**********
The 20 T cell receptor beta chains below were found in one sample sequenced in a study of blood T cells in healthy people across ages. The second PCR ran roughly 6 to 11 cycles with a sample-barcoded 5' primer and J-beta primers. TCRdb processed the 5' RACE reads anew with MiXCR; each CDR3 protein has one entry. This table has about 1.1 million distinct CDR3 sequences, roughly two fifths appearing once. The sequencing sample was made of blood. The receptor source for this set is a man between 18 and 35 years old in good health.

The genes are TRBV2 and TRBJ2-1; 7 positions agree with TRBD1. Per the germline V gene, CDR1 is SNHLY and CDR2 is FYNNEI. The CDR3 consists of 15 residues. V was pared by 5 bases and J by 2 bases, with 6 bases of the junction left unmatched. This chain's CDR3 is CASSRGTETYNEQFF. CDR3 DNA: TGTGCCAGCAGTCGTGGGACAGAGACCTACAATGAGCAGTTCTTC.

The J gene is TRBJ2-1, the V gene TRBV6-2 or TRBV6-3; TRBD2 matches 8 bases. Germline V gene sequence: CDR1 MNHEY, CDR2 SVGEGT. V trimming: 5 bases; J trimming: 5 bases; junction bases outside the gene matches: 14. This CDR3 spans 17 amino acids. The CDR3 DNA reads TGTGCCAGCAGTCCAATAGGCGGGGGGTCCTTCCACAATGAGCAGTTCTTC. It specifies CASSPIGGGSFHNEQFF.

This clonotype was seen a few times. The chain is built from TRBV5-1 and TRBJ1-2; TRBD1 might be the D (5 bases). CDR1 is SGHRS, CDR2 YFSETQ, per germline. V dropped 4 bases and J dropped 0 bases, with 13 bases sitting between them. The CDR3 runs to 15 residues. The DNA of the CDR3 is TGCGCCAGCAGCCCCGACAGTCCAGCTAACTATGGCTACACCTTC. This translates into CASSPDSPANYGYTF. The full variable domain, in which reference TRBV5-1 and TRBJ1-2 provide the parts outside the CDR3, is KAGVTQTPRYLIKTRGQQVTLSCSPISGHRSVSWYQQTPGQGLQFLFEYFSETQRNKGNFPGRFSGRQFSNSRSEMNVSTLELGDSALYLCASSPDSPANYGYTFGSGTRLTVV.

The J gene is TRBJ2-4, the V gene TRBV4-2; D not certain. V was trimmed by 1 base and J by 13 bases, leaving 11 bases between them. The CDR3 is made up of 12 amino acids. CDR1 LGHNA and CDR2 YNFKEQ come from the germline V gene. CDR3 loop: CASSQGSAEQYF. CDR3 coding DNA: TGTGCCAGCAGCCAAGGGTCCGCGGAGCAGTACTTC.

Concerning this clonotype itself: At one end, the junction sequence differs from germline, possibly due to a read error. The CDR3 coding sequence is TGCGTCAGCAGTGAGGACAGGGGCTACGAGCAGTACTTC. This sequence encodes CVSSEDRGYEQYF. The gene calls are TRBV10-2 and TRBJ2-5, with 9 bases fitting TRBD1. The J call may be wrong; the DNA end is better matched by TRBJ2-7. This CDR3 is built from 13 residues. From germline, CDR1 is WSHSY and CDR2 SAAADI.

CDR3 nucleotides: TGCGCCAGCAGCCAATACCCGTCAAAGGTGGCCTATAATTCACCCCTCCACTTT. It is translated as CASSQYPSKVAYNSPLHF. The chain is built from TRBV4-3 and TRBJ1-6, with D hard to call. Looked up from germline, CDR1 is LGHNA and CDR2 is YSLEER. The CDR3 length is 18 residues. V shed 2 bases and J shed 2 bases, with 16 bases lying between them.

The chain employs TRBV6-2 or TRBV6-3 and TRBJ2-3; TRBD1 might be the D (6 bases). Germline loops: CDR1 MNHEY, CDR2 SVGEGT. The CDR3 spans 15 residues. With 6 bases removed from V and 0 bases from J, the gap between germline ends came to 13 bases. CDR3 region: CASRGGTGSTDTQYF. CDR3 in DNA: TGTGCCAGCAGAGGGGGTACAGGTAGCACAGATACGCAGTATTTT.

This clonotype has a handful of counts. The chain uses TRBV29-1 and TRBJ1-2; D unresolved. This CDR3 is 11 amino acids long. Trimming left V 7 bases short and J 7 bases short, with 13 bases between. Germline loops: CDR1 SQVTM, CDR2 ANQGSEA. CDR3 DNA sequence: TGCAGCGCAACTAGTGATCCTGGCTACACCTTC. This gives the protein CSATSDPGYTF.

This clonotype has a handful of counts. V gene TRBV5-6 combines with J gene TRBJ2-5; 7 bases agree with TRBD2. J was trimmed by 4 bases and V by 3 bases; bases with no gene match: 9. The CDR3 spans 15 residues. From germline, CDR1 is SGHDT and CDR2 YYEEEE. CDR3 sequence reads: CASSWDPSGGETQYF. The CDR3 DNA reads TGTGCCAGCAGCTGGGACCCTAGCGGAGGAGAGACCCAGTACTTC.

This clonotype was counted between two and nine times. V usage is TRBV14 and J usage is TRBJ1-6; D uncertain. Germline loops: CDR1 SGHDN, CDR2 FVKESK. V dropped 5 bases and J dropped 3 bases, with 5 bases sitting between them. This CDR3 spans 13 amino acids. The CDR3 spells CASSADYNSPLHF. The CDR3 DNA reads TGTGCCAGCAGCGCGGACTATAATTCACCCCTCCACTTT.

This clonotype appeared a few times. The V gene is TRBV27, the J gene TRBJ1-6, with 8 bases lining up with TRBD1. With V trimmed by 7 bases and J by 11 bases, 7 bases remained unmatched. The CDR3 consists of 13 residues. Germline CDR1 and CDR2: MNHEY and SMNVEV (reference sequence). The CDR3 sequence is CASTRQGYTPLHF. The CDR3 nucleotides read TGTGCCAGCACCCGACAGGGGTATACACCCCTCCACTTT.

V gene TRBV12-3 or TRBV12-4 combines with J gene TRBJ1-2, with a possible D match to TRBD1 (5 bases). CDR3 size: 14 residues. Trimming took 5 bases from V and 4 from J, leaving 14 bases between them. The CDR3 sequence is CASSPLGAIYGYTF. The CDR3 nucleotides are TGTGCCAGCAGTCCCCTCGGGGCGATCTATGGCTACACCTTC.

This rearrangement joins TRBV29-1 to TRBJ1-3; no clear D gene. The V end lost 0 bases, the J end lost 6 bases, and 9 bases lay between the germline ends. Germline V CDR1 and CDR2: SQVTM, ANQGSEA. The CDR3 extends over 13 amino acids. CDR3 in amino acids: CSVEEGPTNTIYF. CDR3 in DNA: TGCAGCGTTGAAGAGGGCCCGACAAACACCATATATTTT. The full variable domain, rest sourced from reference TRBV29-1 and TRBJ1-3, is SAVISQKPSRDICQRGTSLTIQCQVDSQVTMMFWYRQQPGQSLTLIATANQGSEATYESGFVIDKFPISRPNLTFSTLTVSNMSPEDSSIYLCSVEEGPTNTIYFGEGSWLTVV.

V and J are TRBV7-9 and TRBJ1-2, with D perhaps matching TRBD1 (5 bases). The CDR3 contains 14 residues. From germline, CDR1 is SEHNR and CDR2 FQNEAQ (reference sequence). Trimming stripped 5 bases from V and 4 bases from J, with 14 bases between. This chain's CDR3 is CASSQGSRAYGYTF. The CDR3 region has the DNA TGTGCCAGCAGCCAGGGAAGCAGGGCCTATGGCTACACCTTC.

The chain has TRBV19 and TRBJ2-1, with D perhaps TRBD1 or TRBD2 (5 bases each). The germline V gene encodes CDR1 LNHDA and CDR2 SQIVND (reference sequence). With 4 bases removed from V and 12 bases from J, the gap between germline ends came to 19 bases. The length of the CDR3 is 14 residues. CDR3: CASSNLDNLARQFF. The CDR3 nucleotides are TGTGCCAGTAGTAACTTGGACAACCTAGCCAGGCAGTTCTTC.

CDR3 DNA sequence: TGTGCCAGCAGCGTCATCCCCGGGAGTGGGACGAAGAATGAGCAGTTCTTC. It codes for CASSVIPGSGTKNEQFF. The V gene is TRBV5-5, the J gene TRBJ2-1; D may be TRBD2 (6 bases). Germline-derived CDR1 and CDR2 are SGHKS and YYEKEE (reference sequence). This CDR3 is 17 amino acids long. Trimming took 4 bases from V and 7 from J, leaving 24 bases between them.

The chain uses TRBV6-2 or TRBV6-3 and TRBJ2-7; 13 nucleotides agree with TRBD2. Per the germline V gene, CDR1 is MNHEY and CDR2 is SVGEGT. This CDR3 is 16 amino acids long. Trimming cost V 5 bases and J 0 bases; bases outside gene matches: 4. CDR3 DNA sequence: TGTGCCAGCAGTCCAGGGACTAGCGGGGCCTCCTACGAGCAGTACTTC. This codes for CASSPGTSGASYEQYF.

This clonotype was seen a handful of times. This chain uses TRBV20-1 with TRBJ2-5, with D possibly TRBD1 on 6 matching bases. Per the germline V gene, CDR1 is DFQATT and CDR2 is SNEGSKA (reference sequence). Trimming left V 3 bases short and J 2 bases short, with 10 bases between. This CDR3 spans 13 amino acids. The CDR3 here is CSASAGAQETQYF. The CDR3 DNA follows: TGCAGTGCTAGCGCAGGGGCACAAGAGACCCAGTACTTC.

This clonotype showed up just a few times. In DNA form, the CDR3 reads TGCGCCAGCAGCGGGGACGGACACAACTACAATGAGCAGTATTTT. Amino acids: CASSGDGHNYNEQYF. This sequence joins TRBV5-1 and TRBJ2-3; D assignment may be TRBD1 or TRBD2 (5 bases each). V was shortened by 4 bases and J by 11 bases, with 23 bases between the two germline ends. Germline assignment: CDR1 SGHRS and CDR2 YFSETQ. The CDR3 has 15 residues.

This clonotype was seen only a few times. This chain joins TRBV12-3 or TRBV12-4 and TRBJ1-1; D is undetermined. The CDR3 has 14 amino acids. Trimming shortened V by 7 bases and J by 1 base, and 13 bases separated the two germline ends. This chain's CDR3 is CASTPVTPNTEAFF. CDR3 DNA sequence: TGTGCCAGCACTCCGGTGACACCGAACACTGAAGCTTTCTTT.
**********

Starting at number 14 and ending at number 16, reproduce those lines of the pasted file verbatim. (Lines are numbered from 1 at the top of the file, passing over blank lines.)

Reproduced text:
This rearrangement joins TRBV29-1 to TRBJ1-3; no clear D gene. The V end lost 0 bases, the J end lost 6 bases, and 9 bases lay between the germline ends. Germline V CDR1 and CDR2: SQVTM, ANQGSEA. The CDR3 extends over 13 amino acids. CDR3 in amino acids: CSVEEGPTNTIYF. CDR3 in DNA: TGCAGCGTTGAAGAGGGCCCGACAAACACCATATATTTT. The full variable domain, rest sourced from reference TRBV29-1 and TRBJ1-3, is SAVISQKPSRDICQRGTSLTIQCQVDSQVTMMFWYRQQPGQSLTLIATANQGSEATYESGFVIDKFPISRPNLTFSTLTVSNMSPEDSSIYLCSVEEGPTNTIYFGEGSWLTVV.

V and J are TRBV7-9 and TRBJ1-2, with D perhaps matching TRBD1 (5 bases). The CDR3 contains 14 residues. From germline, CDR1 is SEHNR and CDR2 FQNEAQ (reference sequence). Trimming stripped 5 bases from V and 4 bases from J, with 14 bases between. This chain's CDR3 is CASSQGSRAYGYTF. The CDR3 region has the DNA TGTGCCAGCAGCCAGGGAAGCAGGGCCTATGGCTACACCTTC.

The chain has TRBV19 and TRBJ2-1, with D perhaps TRBD1 or TRBD2 (5 bases each). The germline V gene encodes CDR1 LNHDA and CDR2 SQIVND (reference sequence). With 4 bases removed from V and 12 bases from J, the gap between germline ends came to 19 bases. The length of the CDR3 is 14 residues. CDR3: CASSNLDNLARQFF. The CDR3 nucleotides are TGTGCCAGTAGTAACTTGGACAACCTAGCCAGGCAGTTCTTC.